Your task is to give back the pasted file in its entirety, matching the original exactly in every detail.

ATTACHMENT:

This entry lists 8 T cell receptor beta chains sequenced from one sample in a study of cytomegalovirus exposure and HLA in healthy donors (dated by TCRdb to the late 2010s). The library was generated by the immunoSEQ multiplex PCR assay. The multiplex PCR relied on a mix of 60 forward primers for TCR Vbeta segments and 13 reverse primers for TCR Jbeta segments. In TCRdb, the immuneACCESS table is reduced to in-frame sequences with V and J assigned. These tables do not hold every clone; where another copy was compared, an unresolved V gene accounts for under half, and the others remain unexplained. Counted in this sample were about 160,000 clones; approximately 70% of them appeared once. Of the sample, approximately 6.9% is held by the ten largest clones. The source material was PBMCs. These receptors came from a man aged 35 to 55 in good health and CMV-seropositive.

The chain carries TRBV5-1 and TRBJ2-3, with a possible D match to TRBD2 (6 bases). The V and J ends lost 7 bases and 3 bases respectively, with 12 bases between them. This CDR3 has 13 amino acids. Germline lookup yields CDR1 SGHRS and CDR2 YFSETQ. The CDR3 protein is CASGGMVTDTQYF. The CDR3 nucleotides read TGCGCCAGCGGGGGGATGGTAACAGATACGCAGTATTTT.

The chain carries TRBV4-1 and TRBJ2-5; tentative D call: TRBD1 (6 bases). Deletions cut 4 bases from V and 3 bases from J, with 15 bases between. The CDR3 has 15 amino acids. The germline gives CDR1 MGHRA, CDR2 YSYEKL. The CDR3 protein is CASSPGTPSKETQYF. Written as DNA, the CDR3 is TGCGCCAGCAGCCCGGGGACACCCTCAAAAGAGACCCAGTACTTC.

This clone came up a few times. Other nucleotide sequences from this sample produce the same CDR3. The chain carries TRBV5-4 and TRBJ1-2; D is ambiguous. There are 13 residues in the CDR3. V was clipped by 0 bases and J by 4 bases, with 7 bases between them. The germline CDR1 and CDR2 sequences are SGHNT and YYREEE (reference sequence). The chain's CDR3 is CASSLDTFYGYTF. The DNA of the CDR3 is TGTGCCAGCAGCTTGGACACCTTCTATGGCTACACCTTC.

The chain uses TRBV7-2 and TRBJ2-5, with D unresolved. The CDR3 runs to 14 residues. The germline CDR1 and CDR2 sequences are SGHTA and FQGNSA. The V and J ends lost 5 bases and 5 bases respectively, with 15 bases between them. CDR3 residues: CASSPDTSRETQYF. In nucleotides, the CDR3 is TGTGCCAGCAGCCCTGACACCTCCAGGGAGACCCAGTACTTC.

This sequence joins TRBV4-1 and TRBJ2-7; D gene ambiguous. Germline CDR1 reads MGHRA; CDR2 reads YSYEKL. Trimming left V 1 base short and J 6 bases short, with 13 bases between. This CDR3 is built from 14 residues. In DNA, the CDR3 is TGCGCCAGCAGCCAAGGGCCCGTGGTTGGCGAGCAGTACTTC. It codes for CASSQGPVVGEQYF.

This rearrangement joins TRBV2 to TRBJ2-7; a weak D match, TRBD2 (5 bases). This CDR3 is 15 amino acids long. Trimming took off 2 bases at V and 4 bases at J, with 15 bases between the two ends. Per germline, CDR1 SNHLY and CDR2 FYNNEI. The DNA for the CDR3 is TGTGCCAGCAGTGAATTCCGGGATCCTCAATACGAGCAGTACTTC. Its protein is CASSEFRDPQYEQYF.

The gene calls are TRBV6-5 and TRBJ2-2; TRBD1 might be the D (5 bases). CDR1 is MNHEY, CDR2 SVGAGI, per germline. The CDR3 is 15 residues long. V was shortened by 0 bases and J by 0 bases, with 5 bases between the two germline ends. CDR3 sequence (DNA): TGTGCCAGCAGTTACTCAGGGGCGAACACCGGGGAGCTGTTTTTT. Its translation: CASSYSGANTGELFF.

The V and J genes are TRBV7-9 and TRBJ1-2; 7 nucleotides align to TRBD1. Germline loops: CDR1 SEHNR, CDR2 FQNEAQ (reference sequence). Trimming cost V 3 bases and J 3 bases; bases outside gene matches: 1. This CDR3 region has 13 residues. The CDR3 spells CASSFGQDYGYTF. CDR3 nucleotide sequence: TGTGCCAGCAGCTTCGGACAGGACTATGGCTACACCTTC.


This entry lists 8 T cell receptor beta chains sequenced from one sample in a study of cytomegalovirus exposure and HLA in healthy donors (dated by TCRdb to the late 2010s). The library was generated by the immunoSEQ multiplex PCR assay. The multiplex PCR relied on a mix of 60 forward primers for TCR Vbeta segments and 13 reverse primers for TCR Jbeta segments. In TCRdb, the immuneACCESS table is reduced to in-frame sequences with V and J assigned. These tables do not hold every clone; where another copy was compared, an unresolved V gene accounts for under half, and the others remain unexplained. Counted in this sample were about 160,000 clones; approximately 70% of them appeared once. Of the sample, approximately 6.9% is held by the ten largest clones. The source material was PBMCs. These receptors came from a man aged 35 to 55 in good health and CMV-seropositive.

The chain carries TRBV5-1 and TRBJ2-3, with a possible D match to TRBD2 (6 bases). The V and J ends lost 7 bases and 3 bases respectively, with 12 bases between them. This CDR3 has 13 amino acids. Germline lookup yields CDR1 SGHRS and CDR2 YFSETQ. The CDR3 protein is CASGGMVTDTQYF. The CDR3 nucleotides read TGCGCCAGCGGGGGGATGGTAACAGATACGCAGTATTTT.

The chain carries TRBV4-1 and TRBJ2-5; tentative D call: TRBD1 (6 bases). Deletions cut 4 bases from V and 3 bases from J, with 15 bases between. The CDR3 has 15 amino acids. The germline gives CDR1 MGHRA, CDR2 YSYEKL. The CDR3 protein is CASSPGTPSKETQYF. Written as DNA, the CDR3 is TGCGCCAGCAGCCCGGGGACACCCTCAAAAGAGACCCAGTACTTC.

This clone came up a few times. Other nucleotide sequences from this sample produce the same CDR3. The chain carries TRBV5-4 and TRBJ1-2; D is ambiguous. There are 13 residues in the CDR3. V was clipped by 0 bases and J by 4 bases, with 7 bases between them. The germline CDR1 and CDR2 sequences are SGHNT and YYREEE (reference sequence). The chain's CDR3 is CASSLDTFYGYTF. The DNA of the CDR3 is TGTGCCAGCAGCTTGGACACCTTCTATGGCTACACCTTC.

The chain uses TRBV7-2 and TRBJ2-5, with D unresolved. The CDR3 runs to 14 residues. The germline CDR1 and CDR2 sequences are SGHTA and FQGNSA. The V and J ends lost 5 bases and 5 bases respectively, with 15 bases between them. CDR3 residues: CASSPDTSRETQYF. In nucleotides, the CDR3 is TGTGCCAGCAGCCCTGACACCTCCAGGGAGACCCAGTACTTC.

This sequence joins TRBV4-1 and TRBJ2-7; D gene ambiguous. Germline CDR1 reads MGHRA; CDR2 reads YSYEKL. Trimming left V 1 base short and J 6 bases short, with 13 bases between. This CDR3 is built from 14 residues. In DNA, the CDR3 is TGCGCCAGCAGCCAAGGGCCCGTGGTTGGCGAGCAGTACTTC. It codes for CASSQGPVVGEQYF.

This rearrangement joins TRBV2 to TRBJ2-7; a weak D match, TRBD2 (5 bases). This CDR3 is 15 amino acids long. Trimming took off 2 bases at V and 4 bases at J, with 15 bases between the two ends. Per germline, CDR1 SNHLY and CDR2 FYNNEI. The DNA for the CDR3 is TGTGCCAGCAGTGAATTCCGGGATCCTCAATACGAGCAGTACTTC. Its protein is CASSEFRDPQYEQYF.

The gene calls are TRBV6-5 and TRBJ2-2; TRBD1 might be the D (5 bases). CDR1 is MNHEY, CDR2 SVGAGI, per germline. The CDR3 is 15 residues long. V was shortened by 0 bases and J by 0 bases, with 5 bases between the two germline ends. CDR3 sequence (DNA): TGTGCCAGCAGTTACTCAGGGGCGAACACCGGGGAGCTGTTTTTT. Its translation: CASSYSGANTGELFF.

The V and J genes are TRBV7-9 and TRBJ1-2; 7 nucleotides align to TRBD1. Germline loops: CDR1 SEHNR, CDR2 FQNEAQ (reference sequence). Trimming cost V 3 bases and J 3 bases; bases outside gene matches: 1. This CDR3 region has 13 residues. The CDR3 spells CASSFGQDYGYTF. CDR3 nucleotide sequence: TGTGCCAGCAGCTTCGGACAGGACTATGGCTACACCTTC.